Collaborative virtual environments afford new capabilities in telepresence applications, allowing participants to co-inhabit an environment to interact while being embodied via avatars. However, shared content within these environments often takes away the attention of collaborators from observing the non-verbal cues conveyed by their peers, resulting in less effective communication. Exaggerated gestures, abstract visuals, as well as a combination of the two, have the potential to improve the effectiveness of communication within these environments in comparison to familiar, natural non-verbal visualizations. We designed and conducted a user study where we evaluated the impact of these different non-verbal visualizations on users’ identification time, understanding, and perception. We found that exaggerated gestures generally perform better than non-exaggerated gestures, abstract visuals are an effective means to convey intentional reactions, and the combination of gestures with abstract visuals provides some benefits compared to their standalone counterparts.

Multi-Focus Querying of the Human Genome Information on Desktop and in Virtual Reality: an Evaluation

Gunnar William Reiske, Virginia Tech; Sungwon In, Virginia Tech; Yalong Yang, Georgia Institute of Technology (former CS/CHCI faculty).

A simulated scene with a person standing with their back to us. They are wearing a white shirt, blue pants and brown shoes. In front of them are four panels, the information is not legible.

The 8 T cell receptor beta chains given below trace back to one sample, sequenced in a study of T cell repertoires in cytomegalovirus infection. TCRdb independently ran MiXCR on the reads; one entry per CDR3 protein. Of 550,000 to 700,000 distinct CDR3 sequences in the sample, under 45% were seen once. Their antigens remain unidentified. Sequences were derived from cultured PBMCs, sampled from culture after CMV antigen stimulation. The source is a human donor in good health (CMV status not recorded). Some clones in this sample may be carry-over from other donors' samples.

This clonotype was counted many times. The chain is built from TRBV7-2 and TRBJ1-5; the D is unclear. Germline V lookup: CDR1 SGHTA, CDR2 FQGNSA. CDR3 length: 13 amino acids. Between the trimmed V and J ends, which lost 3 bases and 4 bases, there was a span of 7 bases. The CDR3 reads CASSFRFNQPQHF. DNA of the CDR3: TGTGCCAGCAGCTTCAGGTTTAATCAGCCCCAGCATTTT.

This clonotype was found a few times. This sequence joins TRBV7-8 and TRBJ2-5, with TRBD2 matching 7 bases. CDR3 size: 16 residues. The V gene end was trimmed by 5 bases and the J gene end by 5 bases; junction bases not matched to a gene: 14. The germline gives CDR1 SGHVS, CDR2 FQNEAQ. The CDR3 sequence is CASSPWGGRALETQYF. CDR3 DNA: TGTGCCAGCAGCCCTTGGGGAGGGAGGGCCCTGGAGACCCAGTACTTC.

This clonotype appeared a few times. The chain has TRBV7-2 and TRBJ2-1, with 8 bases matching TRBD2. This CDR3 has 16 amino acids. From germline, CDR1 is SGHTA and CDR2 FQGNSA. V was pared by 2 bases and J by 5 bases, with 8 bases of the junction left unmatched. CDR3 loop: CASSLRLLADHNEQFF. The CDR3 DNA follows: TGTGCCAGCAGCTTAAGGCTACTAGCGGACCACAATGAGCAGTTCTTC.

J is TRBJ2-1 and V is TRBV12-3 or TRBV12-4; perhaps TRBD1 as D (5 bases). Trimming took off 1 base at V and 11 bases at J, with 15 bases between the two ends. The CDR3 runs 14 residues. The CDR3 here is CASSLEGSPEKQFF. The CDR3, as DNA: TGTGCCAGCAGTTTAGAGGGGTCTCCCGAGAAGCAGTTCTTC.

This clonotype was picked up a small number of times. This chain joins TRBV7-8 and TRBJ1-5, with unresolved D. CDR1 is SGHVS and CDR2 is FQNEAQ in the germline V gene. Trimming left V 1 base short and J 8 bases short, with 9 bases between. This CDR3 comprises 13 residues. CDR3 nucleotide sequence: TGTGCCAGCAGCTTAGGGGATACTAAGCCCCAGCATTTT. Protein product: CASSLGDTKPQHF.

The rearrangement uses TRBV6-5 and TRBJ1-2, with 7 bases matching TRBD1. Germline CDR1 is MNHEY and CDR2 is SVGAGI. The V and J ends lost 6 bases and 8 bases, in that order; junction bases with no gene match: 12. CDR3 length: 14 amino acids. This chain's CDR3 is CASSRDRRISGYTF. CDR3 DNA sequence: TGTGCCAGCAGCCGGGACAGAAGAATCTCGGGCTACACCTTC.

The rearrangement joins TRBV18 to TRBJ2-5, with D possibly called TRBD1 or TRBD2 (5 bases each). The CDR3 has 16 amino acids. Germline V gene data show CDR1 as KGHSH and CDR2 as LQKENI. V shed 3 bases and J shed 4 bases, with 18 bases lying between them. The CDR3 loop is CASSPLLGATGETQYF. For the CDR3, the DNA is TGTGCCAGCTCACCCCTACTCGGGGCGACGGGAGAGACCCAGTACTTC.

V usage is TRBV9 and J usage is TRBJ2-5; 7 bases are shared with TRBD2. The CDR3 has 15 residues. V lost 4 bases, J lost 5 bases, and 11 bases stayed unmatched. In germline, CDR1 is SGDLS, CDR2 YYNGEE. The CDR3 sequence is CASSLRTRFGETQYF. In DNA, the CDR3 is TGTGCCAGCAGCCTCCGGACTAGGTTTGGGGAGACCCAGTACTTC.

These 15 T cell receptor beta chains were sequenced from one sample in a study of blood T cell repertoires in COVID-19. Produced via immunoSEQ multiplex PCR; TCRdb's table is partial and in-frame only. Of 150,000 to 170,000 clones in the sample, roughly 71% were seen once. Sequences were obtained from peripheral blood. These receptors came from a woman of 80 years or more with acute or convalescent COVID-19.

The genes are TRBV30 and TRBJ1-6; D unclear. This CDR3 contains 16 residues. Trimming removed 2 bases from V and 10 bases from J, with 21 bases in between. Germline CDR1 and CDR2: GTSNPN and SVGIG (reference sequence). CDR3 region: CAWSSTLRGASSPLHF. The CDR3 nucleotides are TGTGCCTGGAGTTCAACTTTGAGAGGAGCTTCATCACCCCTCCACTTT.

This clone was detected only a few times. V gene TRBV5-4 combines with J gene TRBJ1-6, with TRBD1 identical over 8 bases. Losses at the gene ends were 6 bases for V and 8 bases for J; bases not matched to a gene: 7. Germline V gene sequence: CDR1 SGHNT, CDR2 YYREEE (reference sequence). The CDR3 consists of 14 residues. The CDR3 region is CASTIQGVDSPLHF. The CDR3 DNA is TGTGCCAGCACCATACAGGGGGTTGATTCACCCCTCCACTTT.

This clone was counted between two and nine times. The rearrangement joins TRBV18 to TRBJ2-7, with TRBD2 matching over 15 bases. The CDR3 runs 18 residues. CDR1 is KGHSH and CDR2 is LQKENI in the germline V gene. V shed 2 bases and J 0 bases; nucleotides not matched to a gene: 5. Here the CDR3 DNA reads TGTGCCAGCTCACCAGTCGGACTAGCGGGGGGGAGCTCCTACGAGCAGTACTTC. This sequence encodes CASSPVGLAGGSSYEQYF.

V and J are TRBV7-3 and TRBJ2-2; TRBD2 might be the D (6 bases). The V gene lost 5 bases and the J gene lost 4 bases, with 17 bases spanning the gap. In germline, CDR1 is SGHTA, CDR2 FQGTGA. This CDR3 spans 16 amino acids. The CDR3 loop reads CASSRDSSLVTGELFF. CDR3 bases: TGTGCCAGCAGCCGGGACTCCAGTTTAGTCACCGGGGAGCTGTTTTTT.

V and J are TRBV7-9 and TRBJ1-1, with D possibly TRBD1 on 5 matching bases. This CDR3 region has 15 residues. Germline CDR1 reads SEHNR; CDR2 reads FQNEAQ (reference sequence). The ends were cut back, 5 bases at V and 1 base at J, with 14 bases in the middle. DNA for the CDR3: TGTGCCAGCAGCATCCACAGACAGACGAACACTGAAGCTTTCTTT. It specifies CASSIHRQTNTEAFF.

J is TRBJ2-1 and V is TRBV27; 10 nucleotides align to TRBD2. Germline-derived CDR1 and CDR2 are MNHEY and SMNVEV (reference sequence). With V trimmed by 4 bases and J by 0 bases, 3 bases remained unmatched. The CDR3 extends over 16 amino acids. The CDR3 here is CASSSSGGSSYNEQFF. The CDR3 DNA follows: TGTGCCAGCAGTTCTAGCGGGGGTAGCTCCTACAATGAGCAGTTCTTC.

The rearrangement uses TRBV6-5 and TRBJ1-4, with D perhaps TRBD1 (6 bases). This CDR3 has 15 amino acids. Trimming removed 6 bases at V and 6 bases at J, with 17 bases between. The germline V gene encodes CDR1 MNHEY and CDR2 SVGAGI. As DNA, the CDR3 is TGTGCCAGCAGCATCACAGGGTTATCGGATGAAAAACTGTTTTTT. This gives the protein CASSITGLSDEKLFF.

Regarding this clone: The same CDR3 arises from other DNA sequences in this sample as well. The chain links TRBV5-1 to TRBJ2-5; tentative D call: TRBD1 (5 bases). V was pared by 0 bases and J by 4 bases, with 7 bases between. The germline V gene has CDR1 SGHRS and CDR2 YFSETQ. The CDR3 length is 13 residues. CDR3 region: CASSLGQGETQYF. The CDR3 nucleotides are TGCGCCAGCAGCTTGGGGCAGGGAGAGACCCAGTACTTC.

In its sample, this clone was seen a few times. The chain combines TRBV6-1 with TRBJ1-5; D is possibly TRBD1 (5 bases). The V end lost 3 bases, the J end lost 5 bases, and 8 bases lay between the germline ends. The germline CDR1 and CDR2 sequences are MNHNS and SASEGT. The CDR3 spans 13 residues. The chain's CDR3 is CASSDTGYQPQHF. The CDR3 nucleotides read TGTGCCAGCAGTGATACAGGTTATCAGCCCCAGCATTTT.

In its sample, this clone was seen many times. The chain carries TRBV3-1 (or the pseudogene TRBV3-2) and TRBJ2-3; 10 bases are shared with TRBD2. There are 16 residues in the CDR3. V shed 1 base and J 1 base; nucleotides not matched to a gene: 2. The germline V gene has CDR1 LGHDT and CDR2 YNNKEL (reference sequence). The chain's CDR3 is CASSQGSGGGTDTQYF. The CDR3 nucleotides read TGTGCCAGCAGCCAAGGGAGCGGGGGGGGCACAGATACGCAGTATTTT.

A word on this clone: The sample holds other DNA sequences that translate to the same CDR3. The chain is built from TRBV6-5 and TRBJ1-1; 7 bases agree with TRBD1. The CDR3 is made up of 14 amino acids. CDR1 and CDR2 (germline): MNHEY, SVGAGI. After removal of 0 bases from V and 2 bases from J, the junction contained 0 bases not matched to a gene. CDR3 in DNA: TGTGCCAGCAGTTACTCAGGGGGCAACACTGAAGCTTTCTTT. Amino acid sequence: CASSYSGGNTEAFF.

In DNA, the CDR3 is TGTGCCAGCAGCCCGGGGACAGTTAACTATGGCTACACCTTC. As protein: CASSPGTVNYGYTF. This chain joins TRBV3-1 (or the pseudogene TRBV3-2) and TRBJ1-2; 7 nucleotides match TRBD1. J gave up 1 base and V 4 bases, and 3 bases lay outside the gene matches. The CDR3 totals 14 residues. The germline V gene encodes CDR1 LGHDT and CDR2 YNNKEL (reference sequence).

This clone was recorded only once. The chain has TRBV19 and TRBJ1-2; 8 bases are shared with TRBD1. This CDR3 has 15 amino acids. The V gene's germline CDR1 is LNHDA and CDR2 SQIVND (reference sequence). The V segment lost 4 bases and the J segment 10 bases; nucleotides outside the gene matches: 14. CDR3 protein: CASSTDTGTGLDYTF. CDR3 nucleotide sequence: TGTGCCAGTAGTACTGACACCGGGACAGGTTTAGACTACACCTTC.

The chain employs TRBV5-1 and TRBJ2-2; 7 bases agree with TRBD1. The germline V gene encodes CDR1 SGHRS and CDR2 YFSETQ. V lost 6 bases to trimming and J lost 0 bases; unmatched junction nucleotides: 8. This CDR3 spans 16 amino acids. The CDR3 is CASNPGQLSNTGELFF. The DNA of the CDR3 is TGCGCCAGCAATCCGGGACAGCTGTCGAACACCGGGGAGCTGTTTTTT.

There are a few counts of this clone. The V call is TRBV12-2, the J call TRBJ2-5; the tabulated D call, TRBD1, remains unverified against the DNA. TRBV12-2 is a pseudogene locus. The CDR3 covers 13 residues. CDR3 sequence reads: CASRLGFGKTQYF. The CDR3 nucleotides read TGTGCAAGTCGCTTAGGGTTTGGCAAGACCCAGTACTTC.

The human genome is incredibly information-rich, consisting of approximately 25,000 protein-coding genes spread out over 3.2 billion nucleotide base pairs contained within 24 unique chromosomes. The genome is critically important in maintaining spatial context, which assists in understanding gene interactions and relationships. However, existing methods of genome visualization that utilize spatial awareness are inefficient and prone to limitations in presenting gene information and spatial context. This study proposed an innovative approach to genome visualization and exploration utilizing virtual reality. To determine the optimal placement of gene information and evaluate its essentiality in a VR environment, we implemented and conducted a user study with three different interaction methods. Two interaction methods were developed in virtual reality to determine if gene information is better suited to be embedded within the chromosome ideogram or separate from the ideogram. The final ideogram interaction method was performed on a desktop and served as a benchmark to evaluate the potential benefits associated with the use of VR. Our study findings reveal a preference for VR, despite longer task completion times. In addition, the placement of gene information within the visualization had a notable impact on the ability of a user to complete tasks. Specifically, gene information embedded within the chromosome ideogram was better suited for single target identification and summarization tasks, while separating gene information from the ideogram better supported region comparison tasks.